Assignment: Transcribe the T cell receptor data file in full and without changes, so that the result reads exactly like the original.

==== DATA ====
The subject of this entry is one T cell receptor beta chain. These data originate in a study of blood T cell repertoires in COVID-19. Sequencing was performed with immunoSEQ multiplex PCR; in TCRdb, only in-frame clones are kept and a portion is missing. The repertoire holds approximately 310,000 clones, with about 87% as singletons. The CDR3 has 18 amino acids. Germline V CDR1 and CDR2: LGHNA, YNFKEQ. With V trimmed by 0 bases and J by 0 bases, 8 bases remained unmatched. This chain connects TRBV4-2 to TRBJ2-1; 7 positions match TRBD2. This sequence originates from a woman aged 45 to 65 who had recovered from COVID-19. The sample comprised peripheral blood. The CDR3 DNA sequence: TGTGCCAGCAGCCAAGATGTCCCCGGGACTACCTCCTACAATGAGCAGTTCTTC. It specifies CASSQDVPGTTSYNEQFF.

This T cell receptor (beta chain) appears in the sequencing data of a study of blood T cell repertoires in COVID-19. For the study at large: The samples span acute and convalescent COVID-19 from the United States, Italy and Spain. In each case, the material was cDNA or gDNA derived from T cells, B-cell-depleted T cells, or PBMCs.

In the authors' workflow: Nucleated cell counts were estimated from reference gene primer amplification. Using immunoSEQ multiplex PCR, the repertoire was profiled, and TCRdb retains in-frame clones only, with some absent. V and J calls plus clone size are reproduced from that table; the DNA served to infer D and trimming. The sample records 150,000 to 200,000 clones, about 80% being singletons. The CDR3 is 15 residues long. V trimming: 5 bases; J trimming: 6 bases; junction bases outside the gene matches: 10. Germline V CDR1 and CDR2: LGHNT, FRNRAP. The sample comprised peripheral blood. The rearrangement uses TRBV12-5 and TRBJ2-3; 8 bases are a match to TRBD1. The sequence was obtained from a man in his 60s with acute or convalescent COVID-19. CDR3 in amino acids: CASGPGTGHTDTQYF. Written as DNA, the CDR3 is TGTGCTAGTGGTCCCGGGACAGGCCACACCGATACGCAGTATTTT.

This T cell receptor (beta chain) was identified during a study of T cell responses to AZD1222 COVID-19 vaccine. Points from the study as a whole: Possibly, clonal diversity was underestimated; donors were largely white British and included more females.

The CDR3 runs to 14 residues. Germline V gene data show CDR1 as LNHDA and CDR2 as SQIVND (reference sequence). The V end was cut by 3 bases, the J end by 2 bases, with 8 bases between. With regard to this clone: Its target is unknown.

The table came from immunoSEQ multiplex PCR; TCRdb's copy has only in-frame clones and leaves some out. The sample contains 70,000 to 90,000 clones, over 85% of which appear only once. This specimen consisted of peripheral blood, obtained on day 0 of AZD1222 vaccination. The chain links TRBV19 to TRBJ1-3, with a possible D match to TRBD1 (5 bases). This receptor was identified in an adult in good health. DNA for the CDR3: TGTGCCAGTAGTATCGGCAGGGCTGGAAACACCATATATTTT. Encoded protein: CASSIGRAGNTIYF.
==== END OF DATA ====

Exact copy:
The subject of this entry is one T cell receptor beta chain. These data originate in a study of blood T cell repertoires in COVID-19. Sequencing was performed with immunoSEQ multiplex PCR; in TCRdb, only in-frame clones are kept and a portion is missing. The repertoire holds approximately 310,000 clones, with about 87% as singletons. The CDR3 has 18 amino acids. Germline V CDR1 and CDR2: LGHNA, YNFKEQ. With V trimmed by 0 bases and J by 0 bases, 8 bases remained unmatched. This chain connects TRBV4-2 to TRBJ2-1; 7 positions match TRBD2. This sequence originates from a woman aged 45 to 65 who had recovered from COVID-19. The sample comprised peripheral blood. The CDR3 DNA sequence: TGTGCCAGCAGCCAAGATGTCCCCGGGACTACCTCCTACAATGAGCAGTTCTTC. It specifies CASSQDVPGTTSYNEQFF.

This T cell receptor (beta chain) appears in the sequencing data of a study of blood T cell repertoires in COVID-19. For the study at large: The samples span acute and convalescent COVID-19 from the United States, Italy and Spain. In each case, the material was cDNA or gDNA derived from T cells, B-cell-depleted T cells, or PBMCs.

In the authors' workflow: Nucleated cell counts were estimated from reference gene primer amplification. Using immunoSEQ multiplex PCR, the repertoire was profiled, and TCRdb retains in-frame clones only, with some absent. V and J calls plus clone size are reproduced from that table; the DNA served to infer D and trimming. The sample records 150,000 to 200,000 clones, about 80% being singletons. The CDR3 is 15 residues long. V trimming: 5 bases; J trimming: 6 bases; junction bases outside the gene matches: 10. Germline V CDR1 and CDR2: LGHNT, FRNRAP. The sample comprised peripheral blood. The rearrangement uses TRBV12-5 and TRBJ2-3; 8 bases are a match to TRBD1. The sequence was obtained from a man in his 60s with acute or convalescent COVID-19. CDR3 in amino acids: CASGPGTGHTDTQYF. Written as DNA, the CDR3 is TGTGCTAGTGGTCCCGGGACAGGCCACACCGATACGCAGTATTTT.

This T cell receptor (beta chain) was identified during a study of T cell responses to AZD1222 COVID-19 vaccine. Points from the study as a whole: Possibly, clonal diversity was underestimated; donors were largely white British and included more females.

The CDR3 runs to 14 residues. Germline V gene data show CDR1 as LNHDA and CDR2 as SQIVND (reference sequence). The V end was cut by 3 bases, the J end by 2 bases, with 8 bases between. With regard to this clone: Its target is unknown.

The table came from immunoSEQ multiplex PCR; TCRdb's copy has only in-frame clones and leaves some out. The sample contains 70,000 to 90,000 clones, over 85% of which appear only once. This specimen consisted of peripheral blood, obtained on day 0 of AZD1222 vaccination. The chain links TRBV19 to TRBJ1-3, with a possible D match to TRBD1 (5 bases). This receptor was identified in an adult in good health. DNA for the CDR3: TGTGCCAGTAGTATCGGCAGGGCTGGAAACACCATATATTTT. Encoded protein: CASSIGRAGNTIYF.